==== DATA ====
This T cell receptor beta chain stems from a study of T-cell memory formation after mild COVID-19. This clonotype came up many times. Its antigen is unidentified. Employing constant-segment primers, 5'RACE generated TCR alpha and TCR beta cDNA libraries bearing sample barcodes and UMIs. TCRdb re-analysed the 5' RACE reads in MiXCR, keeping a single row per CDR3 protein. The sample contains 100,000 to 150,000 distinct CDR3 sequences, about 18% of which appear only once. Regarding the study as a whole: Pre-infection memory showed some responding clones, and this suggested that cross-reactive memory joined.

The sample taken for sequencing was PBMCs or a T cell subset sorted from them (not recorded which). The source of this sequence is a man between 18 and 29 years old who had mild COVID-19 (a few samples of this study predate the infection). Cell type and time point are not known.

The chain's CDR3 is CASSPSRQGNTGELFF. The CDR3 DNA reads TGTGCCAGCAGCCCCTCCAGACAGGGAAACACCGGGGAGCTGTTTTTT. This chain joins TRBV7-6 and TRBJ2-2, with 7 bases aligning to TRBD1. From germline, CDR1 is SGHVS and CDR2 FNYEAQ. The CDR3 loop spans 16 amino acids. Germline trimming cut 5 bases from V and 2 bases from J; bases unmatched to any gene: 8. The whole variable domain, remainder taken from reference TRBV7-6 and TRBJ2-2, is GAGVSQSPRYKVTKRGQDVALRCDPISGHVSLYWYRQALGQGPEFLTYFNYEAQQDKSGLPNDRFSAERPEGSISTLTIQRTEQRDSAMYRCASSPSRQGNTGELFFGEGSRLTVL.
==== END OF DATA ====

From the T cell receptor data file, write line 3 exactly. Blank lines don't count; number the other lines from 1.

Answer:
The chain's CDR3 is CASSPSRQGNTGELFF. The CDR3 DNA reads TGTGCCAGCAGCCCCTCCAGACAGGGAAACACCGGGGAGCTGTTTTTT. This chain joins TRBV7-6 and TRBJ2-2, with 7 bases aligning to TRBD1. From germline, CDR1 is SGHVS and CDR2 FNYEAQ. The CDR3 loop spans 16 amino acids. Germline trimming cut 5 bases from V and 2 bases from J; bases unmatched to any gene: 8. The whole variable domain, remainder taken from reference TRBV7-6 and TRBJ2-2, is GAGVSQSPRYKVTKRGQDVALRCDPISGHVSLYWYRQALGQGPEFLTYFNYEAQQDKSGLPNDRFSAERPEGSISTLTIQRTEQRDSAMYRCASSPSRQGNTGELFFGEGSRLTVL.